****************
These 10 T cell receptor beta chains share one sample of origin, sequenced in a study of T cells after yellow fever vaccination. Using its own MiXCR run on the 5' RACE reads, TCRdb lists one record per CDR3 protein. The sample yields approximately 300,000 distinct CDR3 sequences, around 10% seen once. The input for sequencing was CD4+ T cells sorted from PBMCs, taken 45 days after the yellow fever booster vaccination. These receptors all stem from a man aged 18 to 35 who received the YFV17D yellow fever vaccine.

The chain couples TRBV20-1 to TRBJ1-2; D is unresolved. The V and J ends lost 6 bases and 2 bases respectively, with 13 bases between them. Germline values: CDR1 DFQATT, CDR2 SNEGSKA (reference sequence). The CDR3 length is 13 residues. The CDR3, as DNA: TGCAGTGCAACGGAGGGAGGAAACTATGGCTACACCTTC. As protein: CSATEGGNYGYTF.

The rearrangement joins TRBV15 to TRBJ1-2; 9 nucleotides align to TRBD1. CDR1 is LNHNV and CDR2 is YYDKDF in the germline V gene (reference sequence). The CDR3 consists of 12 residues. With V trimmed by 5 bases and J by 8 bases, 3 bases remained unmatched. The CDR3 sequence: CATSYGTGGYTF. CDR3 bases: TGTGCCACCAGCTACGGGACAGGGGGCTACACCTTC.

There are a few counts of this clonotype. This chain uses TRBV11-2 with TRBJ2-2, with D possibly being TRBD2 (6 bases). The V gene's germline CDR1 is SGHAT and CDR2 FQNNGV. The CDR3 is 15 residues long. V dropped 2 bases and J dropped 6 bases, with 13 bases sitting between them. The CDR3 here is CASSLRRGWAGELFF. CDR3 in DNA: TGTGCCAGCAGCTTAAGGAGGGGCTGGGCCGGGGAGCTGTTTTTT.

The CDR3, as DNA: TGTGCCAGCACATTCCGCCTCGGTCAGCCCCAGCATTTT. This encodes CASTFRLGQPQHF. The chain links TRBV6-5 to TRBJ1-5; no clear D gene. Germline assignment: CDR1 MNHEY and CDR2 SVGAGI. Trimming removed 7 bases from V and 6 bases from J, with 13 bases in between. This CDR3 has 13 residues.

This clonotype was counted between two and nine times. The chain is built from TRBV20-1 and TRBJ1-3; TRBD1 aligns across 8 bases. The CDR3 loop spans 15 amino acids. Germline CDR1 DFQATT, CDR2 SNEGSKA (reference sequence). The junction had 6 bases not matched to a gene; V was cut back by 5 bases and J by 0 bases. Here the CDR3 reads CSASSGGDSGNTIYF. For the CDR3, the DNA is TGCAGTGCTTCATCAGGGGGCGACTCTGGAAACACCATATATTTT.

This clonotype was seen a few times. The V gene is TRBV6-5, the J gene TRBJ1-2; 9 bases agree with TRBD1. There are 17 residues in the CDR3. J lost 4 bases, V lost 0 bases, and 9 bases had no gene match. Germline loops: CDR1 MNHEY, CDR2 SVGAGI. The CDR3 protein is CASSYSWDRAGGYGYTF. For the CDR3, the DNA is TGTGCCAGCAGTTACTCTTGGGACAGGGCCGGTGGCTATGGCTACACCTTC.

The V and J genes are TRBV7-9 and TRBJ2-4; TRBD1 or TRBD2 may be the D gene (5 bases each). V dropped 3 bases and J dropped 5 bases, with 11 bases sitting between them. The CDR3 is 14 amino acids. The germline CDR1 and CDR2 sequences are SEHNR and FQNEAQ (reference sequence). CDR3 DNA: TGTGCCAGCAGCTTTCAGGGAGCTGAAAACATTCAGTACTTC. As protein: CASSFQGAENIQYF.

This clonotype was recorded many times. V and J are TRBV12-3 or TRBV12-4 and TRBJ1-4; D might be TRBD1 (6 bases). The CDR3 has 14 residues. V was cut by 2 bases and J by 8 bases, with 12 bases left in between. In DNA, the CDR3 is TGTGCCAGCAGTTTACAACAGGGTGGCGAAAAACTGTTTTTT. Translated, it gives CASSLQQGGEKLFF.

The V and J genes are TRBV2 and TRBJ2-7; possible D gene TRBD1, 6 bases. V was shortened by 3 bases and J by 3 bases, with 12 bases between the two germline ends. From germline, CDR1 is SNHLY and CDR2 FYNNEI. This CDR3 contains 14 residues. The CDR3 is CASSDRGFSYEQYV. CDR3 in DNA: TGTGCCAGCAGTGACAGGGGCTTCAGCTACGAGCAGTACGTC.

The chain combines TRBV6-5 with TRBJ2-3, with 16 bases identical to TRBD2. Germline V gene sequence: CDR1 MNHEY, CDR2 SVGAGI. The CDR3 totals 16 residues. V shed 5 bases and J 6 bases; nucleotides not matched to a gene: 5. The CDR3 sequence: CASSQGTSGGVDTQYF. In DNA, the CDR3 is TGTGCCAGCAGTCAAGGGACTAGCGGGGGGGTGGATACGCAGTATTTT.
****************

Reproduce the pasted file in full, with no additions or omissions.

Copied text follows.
These 10 T cell receptor beta chains share one sample of origin, sequenced in a study of T cells after yellow fever vaccination. Using its own MiXCR run on the 5' RACE reads, TCRdb lists one record per CDR3 protein. The sample yields approximately 300,000 distinct CDR3 sequences, around 10% seen once. The input for sequencing was CD4+ T cells sorted from PBMCs, taken 45 days after the yellow fever booster vaccination. These receptors all stem from a man aged 18 to 35 who received the YFV17D yellow fever vaccine.

The chain couples TRBV20-1 to TRBJ1-2; D is unresolved. The V and J ends lost 6 bases and 2 bases respectively, with 13 bases between them. Germline values: CDR1 DFQATT, CDR2 SNEGSKA (reference sequence). The CDR3 length is 13 residues. The CDR3, as DNA: TGCAGTGCAACGGAGGGAGGAAACTATGGCTACACCTTC. As protein: CSATEGGNYGYTF.

The rearrangement joins TRBV15 to TRBJ1-2; 9 nucleotides align to TRBD1. CDR1 is LNHNV and CDR2 is YYDKDF in the germline V gene (reference sequence). The CDR3 consists of 12 residues. With V trimmed by 5 bases and J by 8 bases, 3 bases remained unmatched. The CDR3 sequence: CATSYGTGGYTF. CDR3 bases: TGTGCCACCAGCTACGGGACAGGGGGCTACACCTTC.

There are a few counts of this clonotype. This chain uses TRBV11-2 with TRBJ2-2, with D possibly being TRBD2 (6 bases). The V gene's germline CDR1 is SGHAT and CDR2 FQNNGV. The CDR3 is 15 residues long. V dropped 2 bases and J dropped 6 bases, with 13 bases sitting between them. The CDR3 here is CASSLRRGWAGELFF. CDR3 in DNA: TGTGCCAGCAGCTTAAGGAGGGGCTGGGCCGGGGAGCTGTTTTTT.

The CDR3, as DNA: TGTGCCAGCACATTCCGCCTCGGTCAGCCCCAGCATTTT. This encodes CASTFRLGQPQHF. The chain links TRBV6-5 to TRBJ1-5; no clear D gene. Germline assignment: CDR1 MNHEY and CDR2 SVGAGI. Trimming removed 7 bases from V and 6 bases from J, with 13 bases in between. This CDR3 has 13 residues.

This clonotype was counted between two and nine times. The chain is built from TRBV20-1 and TRBJ1-3; TRBD1 aligns across 8 bases. The CDR3 loop spans 15 amino acids. Germline CDR1 DFQATT, CDR2 SNEGSKA (reference sequence). The junction had 6 bases not matched to a gene; V was cut back by 5 bases and J by 0 bases. Here the CDR3 reads CSASSGGDSGNTIYF. For the CDR3, the DNA is TGCAGTGCTTCATCAGGGGGCGACTCTGGAAACACCATATATTTT.

This clonotype was seen a few times. The V gene is TRBV6-5, the J gene TRBJ1-2; 9 bases agree with TRBD1. There are 17 residues in the CDR3. J lost 4 bases, V lost 0 bases, and 9 bases had no gene match. Germline loops: CDR1 MNHEY, CDR2 SVGAGI. The CDR3 protein is CASSYSWDRAGGYGYTF. For the CDR3, the DNA is TGTGCCAGCAGTTACTCTTGGGACAGGGCCGGTGGCTATGGCTACACCTTC.

The V and J genes are TRBV7-9 and TRBJ2-4; TRBD1 or TRBD2 may be the D gene (5 bases each). V dropped 3 bases and J dropped 5 bases, with 11 bases sitting between them. The CDR3 is 14 amino acids. The germline CDR1 and CDR2 sequences are SEHNR and FQNEAQ (reference sequence). CDR3 DNA: TGTGCCAGCAGCTTTCAGGGAGCTGAAAACATTCAGTACTTC. As protein: CASSFQGAENIQYF.

This clonotype was recorded many times. V and J are TRBV12-3 or TRBV12-4 and TRBJ1-4; D might be TRBD1 (6 bases). The CDR3 has 14 residues. V was cut by 2 bases and J by 8 bases, with 12 bases left in between. In DNA, the CDR3 is TGTGCCAGCAGTTTACAACAGGGTGGCGAAAAACTGTTTTTT. Translated, it gives CASSLQQGGEKLFF.

The V and J genes are TRBV2 and TRBJ2-7; possible D gene TRBD1, 6 bases. V was shortened by 3 bases and J by 3 bases, with 12 bases between the two germline ends. From germline, CDR1 is SNHLY and CDR2 FYNNEI. This CDR3 contains 14 residues. The CDR3 is CASSDRGFSYEQYV. CDR3 in DNA: TGTGCCAGCAGTGACAGGGGCTTCAGCTACGAGCAGTACGTC.

The chain combines TRBV6-5 with TRBJ2-3, with 16 bases identical to TRBD2. Germline V gene sequence: CDR1 MNHEY, CDR2 SVGAGI. The CDR3 totals 16 residues. V shed 5 bases and J 6 bases; nucleotides not matched to a gene: 5. The CDR3 sequence: CASSQGTSGGVDTQYF. In DNA, the CDR3 is TGTGCCAGCAGTCAAGGGACTAGCGGGGGGGTGGATACGCAGTATTTT.